Service NSW has confirmed that the personal data of 186,000 customers and staff were leaked after a cyber attack earlier this year, in which 47 employees had their email accounts compromised.
A four-month investigation, which began in April, concluded that roughly 3.8 million documents had to be analysed to assess the severity of any possible breaches.
“This rigorous first step surfaced about 500,000 documents which referenced personal information,” Service NSW chief executive Damon Rees said.
“The data is made up of documents such as handwritten notes and forms, scans, and records of transaction applications.”
The total size of the breach was 738 gigabytes of data, but not all of that was personal information, a spokesperson for Service NSW said.
There is no evidence that individual MyServiceNSW account data or Service NSW databases were compromised.
“The cyber incident was a criminal attack,” Service NSW said in a statement.
“Cyber attacks occur daily, and we are often able to intercept them. On this occasion, we couldn’t stop the attack.”
Customers who have been identified as “at-risk” will be notified by mail, which will include instructions on how to get support. The department said it “will never call or email a customer out of the blue requesting customer information about this or any other data breach”.
The mailing process is expected to be concluded by December.
“We are sorry that customers’ information was taken in this way,” Mr Rees said.
“Our focus is now on providing the best support for approximately 186,000 customers and staff we’ve identified with personal information in the breach.
Labor’s shadow minister for public services, Sophie Cotsis, said that Minister for Customer Service Victor Dominelllo needed to face the public after the breach.
“Under Mr Dominello’s watch cybercriminals have broken into Service NSW and may have stolen people’s birth certificates, credit card details, medical records, financial information and even sensitive legal enforcement information”, she said.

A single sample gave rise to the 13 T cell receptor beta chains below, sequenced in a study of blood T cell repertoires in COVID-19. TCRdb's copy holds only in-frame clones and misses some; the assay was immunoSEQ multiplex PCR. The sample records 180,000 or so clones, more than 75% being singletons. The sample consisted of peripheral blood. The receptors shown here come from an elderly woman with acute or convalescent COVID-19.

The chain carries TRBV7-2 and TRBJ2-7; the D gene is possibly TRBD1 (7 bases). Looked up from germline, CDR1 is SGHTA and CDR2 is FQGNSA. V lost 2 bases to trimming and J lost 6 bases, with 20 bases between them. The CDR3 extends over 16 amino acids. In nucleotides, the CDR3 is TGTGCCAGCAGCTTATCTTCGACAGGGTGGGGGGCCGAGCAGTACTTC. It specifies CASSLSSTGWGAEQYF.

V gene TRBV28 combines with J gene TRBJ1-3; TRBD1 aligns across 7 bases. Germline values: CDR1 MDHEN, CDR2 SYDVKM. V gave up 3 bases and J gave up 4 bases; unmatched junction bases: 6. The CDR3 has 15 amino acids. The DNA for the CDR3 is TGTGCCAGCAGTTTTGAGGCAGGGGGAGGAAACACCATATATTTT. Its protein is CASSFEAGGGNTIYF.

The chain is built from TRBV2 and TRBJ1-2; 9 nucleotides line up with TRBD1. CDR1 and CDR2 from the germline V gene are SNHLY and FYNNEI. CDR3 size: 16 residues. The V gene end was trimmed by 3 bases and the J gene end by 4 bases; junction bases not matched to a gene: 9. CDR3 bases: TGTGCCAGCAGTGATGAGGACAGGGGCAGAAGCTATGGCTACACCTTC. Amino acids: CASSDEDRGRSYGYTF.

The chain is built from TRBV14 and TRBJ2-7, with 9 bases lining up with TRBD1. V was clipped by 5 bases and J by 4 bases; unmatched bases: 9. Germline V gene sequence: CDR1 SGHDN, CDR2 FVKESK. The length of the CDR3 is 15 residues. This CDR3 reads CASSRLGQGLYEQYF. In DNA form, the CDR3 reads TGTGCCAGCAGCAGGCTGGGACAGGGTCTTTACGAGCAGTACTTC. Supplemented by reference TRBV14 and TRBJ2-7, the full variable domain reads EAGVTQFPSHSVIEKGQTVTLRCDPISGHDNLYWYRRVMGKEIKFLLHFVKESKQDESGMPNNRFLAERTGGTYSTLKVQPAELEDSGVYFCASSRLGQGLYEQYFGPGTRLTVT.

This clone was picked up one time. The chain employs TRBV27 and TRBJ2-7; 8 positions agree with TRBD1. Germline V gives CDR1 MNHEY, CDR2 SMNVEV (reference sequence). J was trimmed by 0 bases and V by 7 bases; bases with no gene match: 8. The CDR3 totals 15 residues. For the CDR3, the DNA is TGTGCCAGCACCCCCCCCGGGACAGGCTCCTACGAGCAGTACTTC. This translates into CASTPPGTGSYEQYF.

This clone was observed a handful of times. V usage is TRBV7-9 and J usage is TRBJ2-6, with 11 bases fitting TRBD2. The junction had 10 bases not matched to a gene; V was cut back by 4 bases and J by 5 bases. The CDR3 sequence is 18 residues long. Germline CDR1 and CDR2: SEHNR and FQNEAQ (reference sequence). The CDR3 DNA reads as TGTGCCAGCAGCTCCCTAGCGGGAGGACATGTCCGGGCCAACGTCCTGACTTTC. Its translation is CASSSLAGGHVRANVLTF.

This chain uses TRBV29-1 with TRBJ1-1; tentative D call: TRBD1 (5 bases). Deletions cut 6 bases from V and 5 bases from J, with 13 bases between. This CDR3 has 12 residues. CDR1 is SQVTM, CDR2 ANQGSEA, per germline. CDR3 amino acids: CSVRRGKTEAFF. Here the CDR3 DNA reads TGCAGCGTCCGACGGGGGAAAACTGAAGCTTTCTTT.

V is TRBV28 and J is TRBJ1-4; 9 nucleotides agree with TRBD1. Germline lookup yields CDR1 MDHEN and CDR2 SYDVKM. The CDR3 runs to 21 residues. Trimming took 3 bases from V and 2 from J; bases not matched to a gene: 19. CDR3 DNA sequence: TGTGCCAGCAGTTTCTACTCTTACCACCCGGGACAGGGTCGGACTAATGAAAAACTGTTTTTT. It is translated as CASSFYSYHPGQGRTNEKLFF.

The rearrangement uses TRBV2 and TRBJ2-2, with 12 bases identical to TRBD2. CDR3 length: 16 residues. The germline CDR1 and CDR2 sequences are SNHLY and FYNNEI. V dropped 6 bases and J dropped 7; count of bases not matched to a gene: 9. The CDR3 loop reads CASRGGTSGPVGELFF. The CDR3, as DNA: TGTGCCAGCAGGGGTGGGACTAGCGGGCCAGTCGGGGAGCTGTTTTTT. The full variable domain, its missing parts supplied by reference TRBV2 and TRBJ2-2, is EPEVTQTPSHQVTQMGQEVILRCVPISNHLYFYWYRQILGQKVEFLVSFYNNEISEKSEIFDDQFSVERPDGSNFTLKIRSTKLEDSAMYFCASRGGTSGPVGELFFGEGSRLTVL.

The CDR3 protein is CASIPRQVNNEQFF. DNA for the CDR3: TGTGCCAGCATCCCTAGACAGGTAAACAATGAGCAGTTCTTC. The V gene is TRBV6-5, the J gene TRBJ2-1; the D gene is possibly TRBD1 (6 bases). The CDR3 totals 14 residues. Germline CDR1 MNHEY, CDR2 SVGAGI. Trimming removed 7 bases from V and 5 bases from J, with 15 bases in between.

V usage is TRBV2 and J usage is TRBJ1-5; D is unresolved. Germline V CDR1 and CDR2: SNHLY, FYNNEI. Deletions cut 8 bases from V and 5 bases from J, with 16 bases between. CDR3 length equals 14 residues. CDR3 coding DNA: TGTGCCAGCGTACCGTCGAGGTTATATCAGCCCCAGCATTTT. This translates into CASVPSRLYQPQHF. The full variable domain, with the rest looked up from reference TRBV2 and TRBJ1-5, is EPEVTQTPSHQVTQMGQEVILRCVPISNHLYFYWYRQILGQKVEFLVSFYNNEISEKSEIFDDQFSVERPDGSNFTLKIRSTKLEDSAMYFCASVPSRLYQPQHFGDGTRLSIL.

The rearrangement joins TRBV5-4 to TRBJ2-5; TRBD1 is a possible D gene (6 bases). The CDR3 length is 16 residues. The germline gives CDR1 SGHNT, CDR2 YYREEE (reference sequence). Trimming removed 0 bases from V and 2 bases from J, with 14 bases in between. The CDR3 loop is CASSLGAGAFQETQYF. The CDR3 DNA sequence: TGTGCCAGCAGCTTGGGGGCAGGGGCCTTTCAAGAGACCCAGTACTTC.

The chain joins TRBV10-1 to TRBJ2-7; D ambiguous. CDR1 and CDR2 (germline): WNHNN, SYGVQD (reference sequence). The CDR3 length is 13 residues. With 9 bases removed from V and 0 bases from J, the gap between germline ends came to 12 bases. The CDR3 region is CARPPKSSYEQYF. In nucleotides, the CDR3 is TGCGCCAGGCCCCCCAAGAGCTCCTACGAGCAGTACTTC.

“Minister Dominello and the Premier must explain and account for why they have failed to secure and protect sensitive information from cybercriminals”.
The department is now working with NSW Police to assess potential lines of inquiry about the attack, and is providing regular briefings to Cyber Security NSW and the Information and Privacy Commissioner.
It said it has also accelerated cyber security plans and the modernisation of legacy business processes, and has brought in cyber support community service IDCARE to provide support.
“The approach Service NSW has taken will set a new benchmark on what proactive protections can be put in place from an impacted person perspective, and it provides a road map for treating individual risk,” IDCARE managing director Professor David Lacey said.
In June, the Herald reported that the NSW government was warned in late 2019 to improve its cyber security urgently in a report that found almost half of its agencies had no recommended strategies in place to prevent attacks.
The was after it was revealed that the state had been the target of a wave of sophisticated, foreign-actor data breaches, prompting Prime Minister Scott Morrison to warn the nation to brace for further incursions.
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Matt Bungard is a journalist at The Sydney Morning Herald.